• International Journal of Management (IJM), ISSN 0976 – 6502(Print), ISSN 0976 - 6510(Online), Volume 4, Issue 5, September - October (2013) academic discipline in the early 20th century. But the concept of business school started as early as in the 19th century. In 1819, the Ecole Superior de Commerce of Paris (now ESCP Europe) was founded. It is the oldest business school in the world. Then in 1881, the Wharton School of the University of Pennsylvania was founded as the first business school within a broader university”. However, real origin of business schools dates back to as early as 19th century when business schools used to primarily prepare their curriculum as per the needs of the colonial British rule in India (Gupta et al., 2003). The graduates joined the British government bureaucracy, usually at the clerical (“babu”) rank. India’s first business school - Commercial School of Pachiappa Charities – was set up in 1886 in the southern city of Chennai. In 1903, British government initiated secondary school level commerce classes at the Presidency College in Calcutta, with a focus on secretarial practice/business communication (shorthand, typing, and correspondence) and accounting. The first college-level business school was founded in 1913 in Mumbai (Sydenham College), and was soon followed by another in Delhi in 1920 (Commercial College, later renamed as Shri Ram College of Commerce). These business colleges imparted basic skills about the principles of trade and commerce to clerks and supervisors from fields such as banking, transport, and accounting. After India’s independence in 1947, business education, which was associated with “babu-ism” and therefore lacked a strong social status, started to evolve. In an attempt to enhance vocational skills, the Government of India introduced commerce as a third stream of specialization at the high school level, science and arts being the other two (Gupta et al. 2003). Mr. Sinha further talks about the evolution of management education in India by saying, “the history of management education in India is not different from the global history, although it emerged as an academic discipline only in the second half of the 20th century. Management education in India is a post-independence phenomenon. It is now over 50 years and yet we have not reached the level of excellence comparable to global standards which seems, will take long time. The Institute of Management and Social Welfare, Kolkata 1954 was the first followed by The Andhra University to start a full time postgraduate management program in 1957. Delhi University followed suit in 1958. A number of universities setup the postgraduate management programme thereafter; mostly three year evening course for working executives. The University of Madras, University of Allahabad, University of Jodhpur, Punjab University and Bombay University set up their Masters in Business Administration (MBA) programs in the 1960s. Majority of the universities set up their management programs between 1970 and 1995. At the beginning Management Education started with an idea of providing management education to practicing executives. Later in 1961/62, Govt. of India established IIM in Kolkata and Ahmedabad in collaboration with the Sloan School of Management, MIT and Harvard Business School respectively. The first Indian Institute of Management, a centre of excellence in management education, was set up in 1961 at Kolkata followed by IIMs at Ahmedabad (1961), Bangalore (1971) and Lucknow (1974) and in 1990s’ at Indore and Kozhikode. These All India Institutes were set up as autonomous societies in the Ministry of Education with funding from the central government. Despite their dependence for funding on the government, IIMs enjoyed freedom in the formulation of syllabi, recruitment of teachers, international collaborations and faculty development. With private initiative and TISCO’s support, the Xavier’s Labour Relations Institute (XLRI) was set up in 1966 in Jamshedpur. The Universities not to lag behind started MBA programs; some innovative ones; rest using commerce faculty base or adjunct to engineering colleges. By year 1990, about 120 universities had set up full-fledged courses in management. However, the demand for management graduates far exceeded the supply. Further, the State encouraged establishment of private funded B-Schools; and strengthened All India Council for Technical Education (AICTE) with the twin responsibilities of maintaining / upgrading the standards of management education and regulating all business schools in the country”. India is witnessing a huge growth of corporate culture post liberalization and is today one of the fastest developing countries of the world with GDP clocking between 6% and 9% in the past 100
  • International Journal of Management (IJM), ISSN 0976 – 6502(Print), ISSN 0976 - 6510(Online), Volume 4, Issue 5, September - October (2013) decade. India has emerged as one of the most powerful and potential engines of global economy and a great scope of employment have been generated therein. In order to sustain that rate of growth, among other factors, there is need to enhance the quality of higher education and also the number of institutes in India. However it is widely believed that education in our country is in disarray. In this context, the study of management has become immensely relevant. Therefore, the Prime Minister of India has announced the establishment of 7 IIMs in his speech to the nation on the 60th Independence Day. Realizing the growing demand of the management education, different educational institutions have established a large number of MBA colleges in the country. This has an outcome in the form of mushrooming of management schools. India is now home to 3,900 management schools with a total student intake of 3.5 lakh. 80’s till late 90’s has seen tremendous growth in management education. The boost to the growing number of management schools has been provided more so by self-financed institutions since mid 1990s to the first decade of new millennium. Management is hence a field that deserves special attention. Latest development at the global level has more so demanded attention towards it. 3.1 New Development & Changed Scenario Demands Fresh Look According to the results of a special survey ‘Higher Education: Free degrees to fly’ (Economist, February26th-March 4th, 2005, pp63-65), higher education is already a global business. The days when higher education was a matter of national policy and government regulation are rapidly fading. Higher education provisioning is now globalised and in many ways, a commercialized affair and the way that the State had in the goings on is vastly diminished. With globalization, Universities are spreading their reach beyond geographical and political borders. The British, Australian and American Universities are setting up campuses in Singapore, China and the Gulf. This at least must act as an alarming call for India now as globalization breeds competition. In earlier days there were very few management education institutes started but with changing time, when management education was opened for the private sector, a lot of institutes streamlined. Nearly 75 percent of the management schools in the country are less than 12 years old. To fill the demand supply gap, a new concept called Self financed Institutions hence have emerged. Majority of business schools are in the private sector. Adding to this, distance education system has helped working executives to equip themselves with management education providing an alternative solution to full time management education. This changed environmental outlook demands a fresh look at the providers of management education i.e. Management institutes. 3.2 Response Strategy to be more Consumer Oriented With the above developments, needless to mention that among other things, institutions need to be consumer focused. College is no longer a place where students apply to study. Colleges are now actively pursuing students. The student is now the customer or client. In a more competitive context for attracting students, universities can be expected to develop niches in the marketplace and to seek actively to influence student choice by intensifying their marketing endeavours. For their part, prospective students are expected to act as more informed consumers when making decisions about their higher education. They are faced with a large array of choices and information on which to make a decision, and it is anticipated that they will be able to make sense of the alternatives available to them and to discern the appropriateness of particular choices to their needs and objectives. Of course, their final decisions have considerable consequences. In the interests of students, and of the quality of the higher education system overall, it has become increasingly important for Indian Universities to understand prospective students’ expectations, the influences on them, and their decision-making processes at and around the points of initial application and later enrolment in a college. The contention in principle is that greater 101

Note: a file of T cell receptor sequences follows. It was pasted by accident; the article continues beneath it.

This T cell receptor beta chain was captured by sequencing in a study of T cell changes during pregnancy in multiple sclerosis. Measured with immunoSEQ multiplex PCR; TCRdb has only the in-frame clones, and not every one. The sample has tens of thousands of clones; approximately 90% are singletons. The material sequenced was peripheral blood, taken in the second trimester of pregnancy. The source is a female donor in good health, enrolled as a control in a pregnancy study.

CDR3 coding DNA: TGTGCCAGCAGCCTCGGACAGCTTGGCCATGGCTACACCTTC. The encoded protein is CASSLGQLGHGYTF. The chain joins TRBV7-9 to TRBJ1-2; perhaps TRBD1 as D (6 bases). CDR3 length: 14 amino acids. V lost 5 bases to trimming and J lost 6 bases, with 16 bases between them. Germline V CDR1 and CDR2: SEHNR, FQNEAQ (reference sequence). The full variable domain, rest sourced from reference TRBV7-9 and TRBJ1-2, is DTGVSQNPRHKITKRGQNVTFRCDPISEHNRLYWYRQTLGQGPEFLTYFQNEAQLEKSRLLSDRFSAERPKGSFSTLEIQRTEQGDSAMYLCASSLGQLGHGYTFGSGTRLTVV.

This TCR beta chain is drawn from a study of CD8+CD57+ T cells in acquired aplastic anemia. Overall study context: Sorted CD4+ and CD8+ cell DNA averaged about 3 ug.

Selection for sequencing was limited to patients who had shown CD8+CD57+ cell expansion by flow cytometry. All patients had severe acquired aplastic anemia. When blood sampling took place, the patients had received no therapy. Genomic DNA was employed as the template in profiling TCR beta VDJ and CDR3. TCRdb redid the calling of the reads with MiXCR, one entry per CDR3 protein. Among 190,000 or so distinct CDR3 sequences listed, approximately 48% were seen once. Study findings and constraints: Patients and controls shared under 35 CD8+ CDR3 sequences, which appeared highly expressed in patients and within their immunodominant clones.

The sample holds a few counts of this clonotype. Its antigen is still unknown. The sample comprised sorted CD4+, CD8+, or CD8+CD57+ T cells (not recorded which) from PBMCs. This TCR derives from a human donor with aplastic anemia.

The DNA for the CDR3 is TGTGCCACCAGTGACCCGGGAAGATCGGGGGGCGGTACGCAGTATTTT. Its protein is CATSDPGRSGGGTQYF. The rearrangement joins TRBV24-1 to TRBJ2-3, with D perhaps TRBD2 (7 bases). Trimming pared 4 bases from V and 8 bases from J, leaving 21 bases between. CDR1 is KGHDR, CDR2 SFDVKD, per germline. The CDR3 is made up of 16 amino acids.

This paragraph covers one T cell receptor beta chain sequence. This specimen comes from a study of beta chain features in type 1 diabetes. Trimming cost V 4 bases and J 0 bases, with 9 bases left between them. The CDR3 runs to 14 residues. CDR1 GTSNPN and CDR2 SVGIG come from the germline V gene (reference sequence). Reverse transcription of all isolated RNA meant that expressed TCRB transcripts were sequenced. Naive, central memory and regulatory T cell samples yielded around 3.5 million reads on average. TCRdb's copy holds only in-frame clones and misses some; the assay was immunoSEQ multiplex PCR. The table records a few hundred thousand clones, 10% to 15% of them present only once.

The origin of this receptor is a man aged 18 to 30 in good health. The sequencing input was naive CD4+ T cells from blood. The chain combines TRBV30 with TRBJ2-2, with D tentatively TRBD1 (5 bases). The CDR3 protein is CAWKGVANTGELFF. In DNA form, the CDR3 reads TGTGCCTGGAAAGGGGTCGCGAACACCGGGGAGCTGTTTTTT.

• International Journal of Management (IJM), ISSN 0976 – 6502(Print), ISSN 0976 - 6510(Online), Volume 4, Issue 5, September - October (2013) awareness of market characteristics and buyer behaviour is imperative (King, 1965). To gain insight into current and prospective student’s decision making in choosing a college and factors influencing the choice is fundamental to engaging in education services. How students make decisions and choose an institution over another is essential information needed by Universities and colleges providing higher education for prudent management (Rivers, Oct 2004). In this regard, few important questions that emanate which requires due consideration for research in case of Indian Universities and colleges employing management education are; • What steps do students follow or intend to follow when choosing a college? • To what extent and in what manner do they exhibit the problem solving behaviour? • What factors determine student choice? • What influences the student’s decision making? • Do students learn from past decisions when making subsequent decisions? 4. CONCLUSION After having witnessed decades of State owned and controlled higher education in India, privatisation has entered and rapidly advancing its footsteps in higher education for more than a decade now in India. In earlier days there were very few management education institutes started but with changing time, when management education was opened for the private sector, a lot of institutes streamlined. Mushrooming of management education institutes have demanded for its prudent management with sheer professional approach. With the above developments, needless to mention that among other things, institutions need to be consumer focused. College is no longer a place where students apply to study. Colleges are now actively pursuing students. The student is now the customer or client. In a more competitive context for attracting students, universities can be expected to develop niches in the marketplace and to seek actively to influence student choice by intensifying their marketing endeavours. More research is needed in this regard keeping in mind the Indian perspective. REFERENCES [1] [2] [3] [4] [5] [6] [7] [8] [9] S. K. Rao, M. Singh, Self-financed Courses in the Universities and Colleges, University News, 40(43), 2002, 1-6. S. Mujumdar, Analysis of Private-University Laws and Recommendations for Policy, India Education Review, August 2013. M.P. Sinha, Growth of Videshi & Desi Management Education, Competition Success Review, January 2010. V. Gupta, P. Hanges, P. Dorfman, Cultural clusters: methodology and findings. Journal of World Business, 37(1), 2002, 11-15. Higher Education: Free degrees to fly (Economist, February 26th-March 4th, 2005, pp63-65). R. L. King, The Marketing Concept, in G. Schwatz (Ed.), Science in Marketing (New York: John Wiley & Sons, 1965) 70-97. G. J. Rivers, University Selection in Singapore: A case study of student’s past and intended decision-making, doctoral diss., The University of Western Australia, Australia, 2004. Rajeev Mohan Kukreja, Dr.S.K.Sharma and Dr. Ranjit Singh,, “Paradigm Shift: Collaborative Simulation”, International Journal of Advanced Research in Engineering & Technology (IJARET), Volume 3, Issue 1, 2012, pp. 10 - 24, ISSN Print: 0976-6480, ISSN Online: 0976-6499. Dr. C. Kavitha and S. Sushma Raj, “A New Paradigm in Management of Higher Educational Institutes of Government Sector, India”, International Journal of Management (IJM), Volume 3, Issue 2, 2012, pp. 32 - 42, ISSN Print: 0976-6502, ISSN Online: 0976-6510. 102